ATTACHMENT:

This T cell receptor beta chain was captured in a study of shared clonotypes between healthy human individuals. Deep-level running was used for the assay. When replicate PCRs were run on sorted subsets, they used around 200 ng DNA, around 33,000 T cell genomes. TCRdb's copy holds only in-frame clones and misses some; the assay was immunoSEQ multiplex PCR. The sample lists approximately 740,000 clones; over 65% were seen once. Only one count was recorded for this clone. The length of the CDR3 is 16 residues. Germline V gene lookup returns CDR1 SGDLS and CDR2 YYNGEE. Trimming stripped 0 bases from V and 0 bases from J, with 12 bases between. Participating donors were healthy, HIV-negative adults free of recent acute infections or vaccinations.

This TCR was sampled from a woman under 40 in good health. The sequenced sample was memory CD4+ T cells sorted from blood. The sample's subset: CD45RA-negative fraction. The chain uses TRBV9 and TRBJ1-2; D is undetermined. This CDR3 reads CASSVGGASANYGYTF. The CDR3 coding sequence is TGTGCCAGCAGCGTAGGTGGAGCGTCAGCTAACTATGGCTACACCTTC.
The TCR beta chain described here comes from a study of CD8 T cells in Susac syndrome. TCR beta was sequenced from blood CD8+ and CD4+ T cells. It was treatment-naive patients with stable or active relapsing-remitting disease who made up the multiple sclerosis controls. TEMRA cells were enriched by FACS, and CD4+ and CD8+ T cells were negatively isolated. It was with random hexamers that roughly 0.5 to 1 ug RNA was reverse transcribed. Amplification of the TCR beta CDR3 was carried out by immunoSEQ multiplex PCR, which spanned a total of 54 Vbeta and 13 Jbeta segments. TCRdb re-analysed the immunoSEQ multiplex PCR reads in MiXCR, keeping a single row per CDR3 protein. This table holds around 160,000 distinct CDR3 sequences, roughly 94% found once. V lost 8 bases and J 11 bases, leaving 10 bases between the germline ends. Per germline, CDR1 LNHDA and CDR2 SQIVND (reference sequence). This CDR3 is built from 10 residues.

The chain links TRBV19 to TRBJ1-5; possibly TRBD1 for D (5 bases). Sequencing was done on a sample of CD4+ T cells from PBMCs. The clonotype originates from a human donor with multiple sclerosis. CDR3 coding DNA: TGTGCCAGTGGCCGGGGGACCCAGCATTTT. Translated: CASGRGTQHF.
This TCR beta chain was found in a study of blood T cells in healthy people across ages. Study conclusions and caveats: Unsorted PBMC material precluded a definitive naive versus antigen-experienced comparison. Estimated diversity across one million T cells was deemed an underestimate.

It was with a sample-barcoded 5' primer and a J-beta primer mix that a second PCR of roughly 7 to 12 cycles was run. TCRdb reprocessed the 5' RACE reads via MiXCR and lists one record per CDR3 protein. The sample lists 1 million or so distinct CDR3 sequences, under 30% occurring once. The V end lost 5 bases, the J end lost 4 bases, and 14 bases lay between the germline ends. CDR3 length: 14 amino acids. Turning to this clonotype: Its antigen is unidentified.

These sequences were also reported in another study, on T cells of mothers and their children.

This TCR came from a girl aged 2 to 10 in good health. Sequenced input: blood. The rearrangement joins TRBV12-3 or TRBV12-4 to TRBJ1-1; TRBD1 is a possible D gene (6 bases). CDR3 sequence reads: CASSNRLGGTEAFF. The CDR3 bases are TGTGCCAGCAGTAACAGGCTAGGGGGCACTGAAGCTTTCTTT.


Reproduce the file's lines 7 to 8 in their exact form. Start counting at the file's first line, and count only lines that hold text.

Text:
These sequences were also reported in another study, on T cells of mothers and their children.

This TCR came from a girl aged 2 to 10 in good health. Sequenced input: blood. The rearrangement joins TRBV12-3 or TRBV12-4 to TRBJ1-1; TRBD1 is a possible D gene (6 bases). CDR3 sequence reads: CASSNRLGGTEAFF. The CDR3 bases are TGTGCCAGCAGTAACAGGCTAGGGGGCACTGAAGCTTTCTTT.